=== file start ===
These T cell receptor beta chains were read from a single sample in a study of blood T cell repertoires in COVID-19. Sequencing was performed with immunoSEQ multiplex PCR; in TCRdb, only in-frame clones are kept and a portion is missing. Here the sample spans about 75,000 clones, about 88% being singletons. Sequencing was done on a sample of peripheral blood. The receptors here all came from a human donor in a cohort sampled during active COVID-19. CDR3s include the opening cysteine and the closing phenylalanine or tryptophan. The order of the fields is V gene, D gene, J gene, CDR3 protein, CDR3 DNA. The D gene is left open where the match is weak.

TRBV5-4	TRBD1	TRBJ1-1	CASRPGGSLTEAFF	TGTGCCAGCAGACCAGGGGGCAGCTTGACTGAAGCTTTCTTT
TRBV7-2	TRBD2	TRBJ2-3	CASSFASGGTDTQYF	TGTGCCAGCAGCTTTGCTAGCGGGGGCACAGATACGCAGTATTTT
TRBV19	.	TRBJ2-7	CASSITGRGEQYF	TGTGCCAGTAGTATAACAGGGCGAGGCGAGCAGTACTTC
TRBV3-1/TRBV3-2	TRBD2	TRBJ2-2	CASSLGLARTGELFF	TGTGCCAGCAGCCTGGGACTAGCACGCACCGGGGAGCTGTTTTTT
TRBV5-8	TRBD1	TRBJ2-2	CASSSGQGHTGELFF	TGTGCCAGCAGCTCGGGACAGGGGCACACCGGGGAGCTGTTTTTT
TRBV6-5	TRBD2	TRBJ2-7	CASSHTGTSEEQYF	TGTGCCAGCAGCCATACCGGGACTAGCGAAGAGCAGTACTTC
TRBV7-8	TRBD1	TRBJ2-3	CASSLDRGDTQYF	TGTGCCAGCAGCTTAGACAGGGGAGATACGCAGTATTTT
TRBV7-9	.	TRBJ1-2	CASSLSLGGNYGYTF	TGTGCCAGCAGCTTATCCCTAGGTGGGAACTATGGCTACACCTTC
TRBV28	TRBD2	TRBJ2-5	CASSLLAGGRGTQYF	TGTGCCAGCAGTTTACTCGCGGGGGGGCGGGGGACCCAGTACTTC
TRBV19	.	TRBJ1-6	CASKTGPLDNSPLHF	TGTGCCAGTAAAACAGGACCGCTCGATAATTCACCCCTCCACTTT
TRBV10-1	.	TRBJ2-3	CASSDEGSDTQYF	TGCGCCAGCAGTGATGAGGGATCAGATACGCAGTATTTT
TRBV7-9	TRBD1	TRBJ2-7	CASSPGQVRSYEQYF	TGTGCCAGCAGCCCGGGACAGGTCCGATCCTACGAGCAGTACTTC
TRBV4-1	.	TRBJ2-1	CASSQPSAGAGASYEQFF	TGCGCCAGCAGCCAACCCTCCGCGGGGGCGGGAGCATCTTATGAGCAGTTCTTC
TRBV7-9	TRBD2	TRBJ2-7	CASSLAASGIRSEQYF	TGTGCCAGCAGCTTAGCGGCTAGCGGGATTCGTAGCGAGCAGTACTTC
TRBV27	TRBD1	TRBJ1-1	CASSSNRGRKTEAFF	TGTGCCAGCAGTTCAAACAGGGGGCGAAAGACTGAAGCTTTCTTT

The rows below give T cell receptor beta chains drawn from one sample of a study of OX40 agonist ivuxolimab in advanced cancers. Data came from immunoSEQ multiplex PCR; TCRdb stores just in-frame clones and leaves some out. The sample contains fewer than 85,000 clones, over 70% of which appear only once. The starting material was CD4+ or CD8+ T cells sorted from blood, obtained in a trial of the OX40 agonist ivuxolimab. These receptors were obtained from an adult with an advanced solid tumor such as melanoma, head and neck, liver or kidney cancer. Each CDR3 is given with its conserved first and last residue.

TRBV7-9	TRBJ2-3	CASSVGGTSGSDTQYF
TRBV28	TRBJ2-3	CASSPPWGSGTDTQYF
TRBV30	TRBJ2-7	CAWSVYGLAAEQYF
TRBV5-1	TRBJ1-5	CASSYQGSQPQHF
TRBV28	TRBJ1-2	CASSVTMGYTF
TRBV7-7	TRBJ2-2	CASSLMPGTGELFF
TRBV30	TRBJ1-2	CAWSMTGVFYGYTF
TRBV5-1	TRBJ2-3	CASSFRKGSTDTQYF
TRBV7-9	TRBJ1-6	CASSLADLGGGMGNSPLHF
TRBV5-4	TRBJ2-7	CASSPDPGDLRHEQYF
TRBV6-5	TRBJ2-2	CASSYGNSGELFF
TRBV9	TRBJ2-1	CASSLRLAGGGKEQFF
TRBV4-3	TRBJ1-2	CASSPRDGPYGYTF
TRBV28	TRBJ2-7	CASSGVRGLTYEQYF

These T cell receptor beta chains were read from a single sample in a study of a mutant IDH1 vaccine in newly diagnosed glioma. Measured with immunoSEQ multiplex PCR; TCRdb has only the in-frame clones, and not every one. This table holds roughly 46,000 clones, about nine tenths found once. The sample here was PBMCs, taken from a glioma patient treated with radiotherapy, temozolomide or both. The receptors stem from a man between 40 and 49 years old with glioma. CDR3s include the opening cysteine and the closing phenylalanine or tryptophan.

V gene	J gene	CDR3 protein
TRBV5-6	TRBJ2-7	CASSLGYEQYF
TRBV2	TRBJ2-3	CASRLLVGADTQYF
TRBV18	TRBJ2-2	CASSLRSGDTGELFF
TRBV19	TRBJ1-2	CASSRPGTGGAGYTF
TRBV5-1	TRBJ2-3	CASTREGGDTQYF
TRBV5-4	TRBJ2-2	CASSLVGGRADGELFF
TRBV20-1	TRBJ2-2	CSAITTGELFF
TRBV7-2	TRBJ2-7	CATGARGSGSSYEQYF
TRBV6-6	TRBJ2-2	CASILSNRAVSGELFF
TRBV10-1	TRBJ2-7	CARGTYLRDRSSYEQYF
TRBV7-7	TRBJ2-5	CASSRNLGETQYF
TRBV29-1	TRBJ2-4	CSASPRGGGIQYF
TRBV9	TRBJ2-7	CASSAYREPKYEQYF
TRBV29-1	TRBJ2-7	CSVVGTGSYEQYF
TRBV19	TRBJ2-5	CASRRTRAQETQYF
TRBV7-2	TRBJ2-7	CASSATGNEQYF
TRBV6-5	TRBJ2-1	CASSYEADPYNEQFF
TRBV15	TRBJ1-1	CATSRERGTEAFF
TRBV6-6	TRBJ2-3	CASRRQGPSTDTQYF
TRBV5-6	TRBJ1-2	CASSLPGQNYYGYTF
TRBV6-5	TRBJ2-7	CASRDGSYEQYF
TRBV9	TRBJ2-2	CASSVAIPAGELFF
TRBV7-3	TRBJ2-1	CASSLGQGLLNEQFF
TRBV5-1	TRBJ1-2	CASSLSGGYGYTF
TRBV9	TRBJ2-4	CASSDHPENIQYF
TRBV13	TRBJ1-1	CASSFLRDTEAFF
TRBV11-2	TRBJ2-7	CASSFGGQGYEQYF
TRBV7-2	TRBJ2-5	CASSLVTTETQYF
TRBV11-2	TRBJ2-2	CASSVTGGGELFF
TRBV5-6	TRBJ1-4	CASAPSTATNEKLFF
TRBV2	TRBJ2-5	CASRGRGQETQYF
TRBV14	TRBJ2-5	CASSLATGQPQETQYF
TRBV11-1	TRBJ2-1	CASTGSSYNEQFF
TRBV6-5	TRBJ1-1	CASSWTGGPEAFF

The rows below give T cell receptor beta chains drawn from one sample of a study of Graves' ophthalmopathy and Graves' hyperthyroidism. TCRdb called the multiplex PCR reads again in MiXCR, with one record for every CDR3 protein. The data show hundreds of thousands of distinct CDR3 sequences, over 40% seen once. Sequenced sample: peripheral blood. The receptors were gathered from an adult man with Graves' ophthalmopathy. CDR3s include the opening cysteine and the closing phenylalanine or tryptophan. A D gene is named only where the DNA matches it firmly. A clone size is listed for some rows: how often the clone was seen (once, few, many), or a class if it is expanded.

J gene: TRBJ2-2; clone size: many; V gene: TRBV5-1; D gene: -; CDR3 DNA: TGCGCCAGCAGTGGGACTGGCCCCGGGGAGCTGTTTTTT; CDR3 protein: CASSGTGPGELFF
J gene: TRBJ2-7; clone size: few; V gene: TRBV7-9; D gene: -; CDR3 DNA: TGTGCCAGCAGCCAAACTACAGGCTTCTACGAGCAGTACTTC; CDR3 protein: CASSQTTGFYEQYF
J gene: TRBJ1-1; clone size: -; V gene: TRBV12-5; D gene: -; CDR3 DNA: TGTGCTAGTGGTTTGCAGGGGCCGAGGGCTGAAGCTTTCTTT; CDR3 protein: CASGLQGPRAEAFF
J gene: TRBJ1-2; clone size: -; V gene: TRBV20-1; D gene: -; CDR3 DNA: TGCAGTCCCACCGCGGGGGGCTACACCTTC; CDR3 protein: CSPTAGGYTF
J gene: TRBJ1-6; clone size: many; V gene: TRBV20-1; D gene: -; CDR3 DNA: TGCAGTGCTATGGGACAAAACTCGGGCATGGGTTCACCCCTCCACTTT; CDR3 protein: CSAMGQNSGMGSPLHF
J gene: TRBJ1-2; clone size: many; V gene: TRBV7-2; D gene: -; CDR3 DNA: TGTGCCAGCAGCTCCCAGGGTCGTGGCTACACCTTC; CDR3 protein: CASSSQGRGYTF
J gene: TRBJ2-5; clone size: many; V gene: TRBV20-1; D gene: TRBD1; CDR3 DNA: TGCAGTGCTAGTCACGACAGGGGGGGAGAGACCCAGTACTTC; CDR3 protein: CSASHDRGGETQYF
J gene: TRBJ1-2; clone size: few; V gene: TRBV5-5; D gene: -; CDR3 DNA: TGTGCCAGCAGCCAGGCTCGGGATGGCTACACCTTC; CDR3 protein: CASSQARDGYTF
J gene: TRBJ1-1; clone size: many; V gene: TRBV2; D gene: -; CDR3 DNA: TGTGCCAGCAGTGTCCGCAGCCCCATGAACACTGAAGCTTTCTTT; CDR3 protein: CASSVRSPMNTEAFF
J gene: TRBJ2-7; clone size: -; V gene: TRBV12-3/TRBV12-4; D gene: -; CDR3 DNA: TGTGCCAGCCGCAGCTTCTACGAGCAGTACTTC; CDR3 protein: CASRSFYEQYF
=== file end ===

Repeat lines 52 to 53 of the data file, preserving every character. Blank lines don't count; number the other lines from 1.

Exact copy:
TRBV6-6	TRBJ2-3	CASRRQGPSTDTQYF
TRBV5-6	TRBJ1-2	CASSLPGQNYYGYTF